Film Industry

Oral Answers to Questions — National Heritage – in the House of Commons at 12:00 am on 3rd March 1997.

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Photo of John Whittingdale John Whittingdale , Colchester South and Maldon 12:00 am, 3rd March 1997

To ask the Secretary of State for National Heritage what estimate she has made of the total earnings of the British film industry. [16699]

Photo of Mrs Virginia Bottomley Mrs Virginia Bottomley Secretary of State for National Heritage

It is estimated that British films and co-productions earned £39 million at the United Kingdom box office and that UK film companies earned £495 million abroad in 1995. Now that British films and talent have won 30 nominations for the 1997 Oscars, the prospects for increased earnings are excellent.

Photo of John Whittingdale John Whittingdale , Colchester South and Maldon

I thank my right hon. Friend for those extremely encouraging figures. Does she agree that the large number of academy award nominations received by "The English Patient" and "Secrets and Lies" is further evidence that the British film industry is going from strength to strength, and will she join me in wishing those films and all the other British contenders every success on Oscar night?

Photo of Mrs Virginia Bottomley Mrs Virginia Bottomley Secretary of State for National Heritage

Undoubtedly, the success to which my hon. Friend refers demonstrates the strength of the British film industry. Our studios are full, films are made here by companies from all around the world, audiences are up and investment is up. That is because we have an economy that is friendly to enterprise and to initiative and that allows people to keep the benefits of their success.

Photo of Mr Dafydd Wigley Mr Dafydd Wigley Leader and Party President, Plaid Cymru

The Secretary of State will be aware of the numerous film productions in Wales in recent years, including some exciting developments in recent weeks. Is she aware that, whereas in Scotland there is a Scottish film production fund, which helps to develop indigenous film producers and to extend the range of films that can be produced in Scotland, we do not have quite the same facility available in Wales? Will she examine that matter to maximise the benefit that this promising industry can bring to the economy?

Photo of Mrs Virginia Bottomley Mrs Virginia Bottomley Secretary of State for National Heritage

As the hon. Gentleman will be aware, I have taken an extremely serious approach to the film industry. I established the Middleton committee, which made 11 recommendations. We have acted on eight of them. The Arts Council's recent initiative with the franchise is part of that overall strategy. I shall certainly speak with my right hon. Friend the Secretary of State for Wales on the matters to which the hon. Gentleman referred.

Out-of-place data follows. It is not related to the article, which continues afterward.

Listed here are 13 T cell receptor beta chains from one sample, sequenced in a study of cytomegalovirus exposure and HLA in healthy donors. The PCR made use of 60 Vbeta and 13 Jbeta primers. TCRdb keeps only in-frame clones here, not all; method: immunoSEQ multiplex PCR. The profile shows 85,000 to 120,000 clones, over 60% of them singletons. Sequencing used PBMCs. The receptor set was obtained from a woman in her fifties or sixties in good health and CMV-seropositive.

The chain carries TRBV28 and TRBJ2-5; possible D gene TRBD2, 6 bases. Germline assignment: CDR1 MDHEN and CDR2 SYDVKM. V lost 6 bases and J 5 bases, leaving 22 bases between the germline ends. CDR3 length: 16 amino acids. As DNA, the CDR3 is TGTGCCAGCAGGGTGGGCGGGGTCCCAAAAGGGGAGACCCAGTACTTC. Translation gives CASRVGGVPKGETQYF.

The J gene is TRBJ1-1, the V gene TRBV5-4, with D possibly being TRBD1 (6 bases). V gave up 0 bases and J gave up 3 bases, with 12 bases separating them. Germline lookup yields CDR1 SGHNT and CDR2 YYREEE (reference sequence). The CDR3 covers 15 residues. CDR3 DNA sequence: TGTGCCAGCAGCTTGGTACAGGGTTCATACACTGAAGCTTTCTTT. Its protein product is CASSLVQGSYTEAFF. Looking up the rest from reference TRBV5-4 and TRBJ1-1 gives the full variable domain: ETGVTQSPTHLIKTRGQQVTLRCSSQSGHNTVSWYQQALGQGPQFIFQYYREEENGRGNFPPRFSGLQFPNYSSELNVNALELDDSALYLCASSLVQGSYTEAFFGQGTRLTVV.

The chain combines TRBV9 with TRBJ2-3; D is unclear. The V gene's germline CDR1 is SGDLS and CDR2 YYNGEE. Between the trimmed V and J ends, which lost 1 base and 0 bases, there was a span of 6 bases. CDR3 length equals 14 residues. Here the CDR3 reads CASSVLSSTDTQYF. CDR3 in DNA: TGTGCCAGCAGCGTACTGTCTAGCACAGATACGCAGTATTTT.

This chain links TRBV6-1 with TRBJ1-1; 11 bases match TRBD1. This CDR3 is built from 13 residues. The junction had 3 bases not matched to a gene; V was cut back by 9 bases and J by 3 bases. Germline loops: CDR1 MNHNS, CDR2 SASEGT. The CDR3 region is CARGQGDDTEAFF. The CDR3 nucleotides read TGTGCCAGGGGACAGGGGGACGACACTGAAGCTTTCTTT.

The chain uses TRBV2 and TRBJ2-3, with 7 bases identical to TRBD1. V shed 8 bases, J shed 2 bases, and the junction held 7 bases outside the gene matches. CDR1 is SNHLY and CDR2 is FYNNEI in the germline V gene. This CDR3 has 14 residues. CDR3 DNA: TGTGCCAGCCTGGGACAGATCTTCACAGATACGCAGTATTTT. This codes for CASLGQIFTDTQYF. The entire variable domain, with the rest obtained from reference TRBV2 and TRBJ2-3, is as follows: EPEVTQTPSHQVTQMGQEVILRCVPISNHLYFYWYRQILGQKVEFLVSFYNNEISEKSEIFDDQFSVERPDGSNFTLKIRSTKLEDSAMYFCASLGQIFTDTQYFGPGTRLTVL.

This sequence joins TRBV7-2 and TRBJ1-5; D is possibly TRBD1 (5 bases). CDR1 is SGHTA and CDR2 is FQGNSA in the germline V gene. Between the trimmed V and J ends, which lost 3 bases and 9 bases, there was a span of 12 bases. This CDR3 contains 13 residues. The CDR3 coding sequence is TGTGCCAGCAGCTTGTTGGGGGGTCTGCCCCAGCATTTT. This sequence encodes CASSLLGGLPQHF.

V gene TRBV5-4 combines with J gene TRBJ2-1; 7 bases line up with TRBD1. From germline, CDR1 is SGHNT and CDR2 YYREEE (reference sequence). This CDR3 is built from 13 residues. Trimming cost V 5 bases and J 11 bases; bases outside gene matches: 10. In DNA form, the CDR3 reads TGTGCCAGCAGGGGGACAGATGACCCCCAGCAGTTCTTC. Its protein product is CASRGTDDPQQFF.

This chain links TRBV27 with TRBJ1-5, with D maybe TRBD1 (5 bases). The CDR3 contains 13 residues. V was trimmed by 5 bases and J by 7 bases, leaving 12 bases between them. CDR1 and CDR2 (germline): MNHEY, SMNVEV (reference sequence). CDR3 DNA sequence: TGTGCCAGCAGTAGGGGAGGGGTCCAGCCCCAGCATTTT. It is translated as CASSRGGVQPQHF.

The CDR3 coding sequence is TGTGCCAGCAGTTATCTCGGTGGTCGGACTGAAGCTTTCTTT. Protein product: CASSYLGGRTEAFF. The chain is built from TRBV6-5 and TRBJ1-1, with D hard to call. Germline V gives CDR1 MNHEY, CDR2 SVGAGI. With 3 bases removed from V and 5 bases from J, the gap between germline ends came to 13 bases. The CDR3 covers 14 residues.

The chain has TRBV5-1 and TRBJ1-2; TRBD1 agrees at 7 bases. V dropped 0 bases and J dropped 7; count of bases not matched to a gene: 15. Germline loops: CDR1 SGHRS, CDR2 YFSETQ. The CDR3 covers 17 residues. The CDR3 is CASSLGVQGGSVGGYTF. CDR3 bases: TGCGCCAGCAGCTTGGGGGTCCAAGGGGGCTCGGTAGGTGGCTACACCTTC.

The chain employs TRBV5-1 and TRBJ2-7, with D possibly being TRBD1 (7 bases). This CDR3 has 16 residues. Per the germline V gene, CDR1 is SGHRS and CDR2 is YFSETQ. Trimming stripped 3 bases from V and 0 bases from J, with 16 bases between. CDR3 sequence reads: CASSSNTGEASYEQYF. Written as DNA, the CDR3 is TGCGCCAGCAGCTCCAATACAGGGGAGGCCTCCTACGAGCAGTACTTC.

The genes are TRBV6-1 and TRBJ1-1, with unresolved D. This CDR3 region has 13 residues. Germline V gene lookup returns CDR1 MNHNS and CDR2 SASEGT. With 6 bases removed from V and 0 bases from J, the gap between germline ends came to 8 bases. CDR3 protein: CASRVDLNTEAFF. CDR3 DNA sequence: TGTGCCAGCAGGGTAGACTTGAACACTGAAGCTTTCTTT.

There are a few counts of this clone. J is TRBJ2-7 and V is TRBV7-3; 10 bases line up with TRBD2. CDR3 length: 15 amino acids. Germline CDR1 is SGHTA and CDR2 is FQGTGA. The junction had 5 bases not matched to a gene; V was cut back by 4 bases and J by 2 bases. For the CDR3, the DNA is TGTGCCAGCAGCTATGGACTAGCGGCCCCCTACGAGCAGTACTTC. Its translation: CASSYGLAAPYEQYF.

Photo of Mr Anthony Durant Mr Anthony Durant , Reading West

My right hon. Friend will be well aware that the British film industry's production rate is at its highest for some time, with some 127 films going into production. Does she agree that the lottery money recently allocated to the industry will encourage it? What other steps is she taking to continue this success story?

Photo of Mrs Virginia Bottomley Mrs Virginia Bottomley Secretary of State for National Heritage

I particularly want to pay tribute to my hon. Friend for all that he has done to champion the film industry over the years. Last week, I was able to visit the British Film Commission at Berkhamsted to see its work and the archive, which has recently benefited from an additional £13 million of lottery money. We have been using a range of measures, which are set out in the Middleton report, to promote the industry further. We are now looking at the definition of a British film. Above all, what the industry needs is to be able to have the rewards of its endeavours, a flexible labour market and low non-wage labour costs. The Government's strategy, quite apart from the Department's initiatives, is delivering just that in Britain today.

Photo of Dennis Skinner Dennis Skinner Member, Labour Party National Executive Committee

Does the Secretary of State agree that one of the best British films of the past few months is "Brassed Off'? It is about a mining community where the pit has shut and the community has been destroyed as a result of the Tory Government and where the pit band is trying to find enough money to continue playing. Is it not pretty clear that a lot of people on the Wirral saw it, because they were brassed off last week?

Photo of Mrs Virginia Bottomley Mrs Virginia Bottomley Secretary of State for National Heritage

I much appreciate the hon. Gentleman making that point. One of the things that has given me most pleasure as Secretary of State for National Heritage has been meeting many of those involved in brass bands which are now receiving lottery awards. Indeed, there have been 91 awards for brass bands; the Easington colliery band, which was the first brass band I met when I became a Minister nine years ago, now has new instruments as a result of the lottery.

More significantly, the hon. Gentleman will be aware that many communities that faced great difficulties because of the loss of jobs in the mining industry now have more jobs in the new sectors, many of them related to the cultural sector and the major regeneration that has resulted from my Department's initiatives.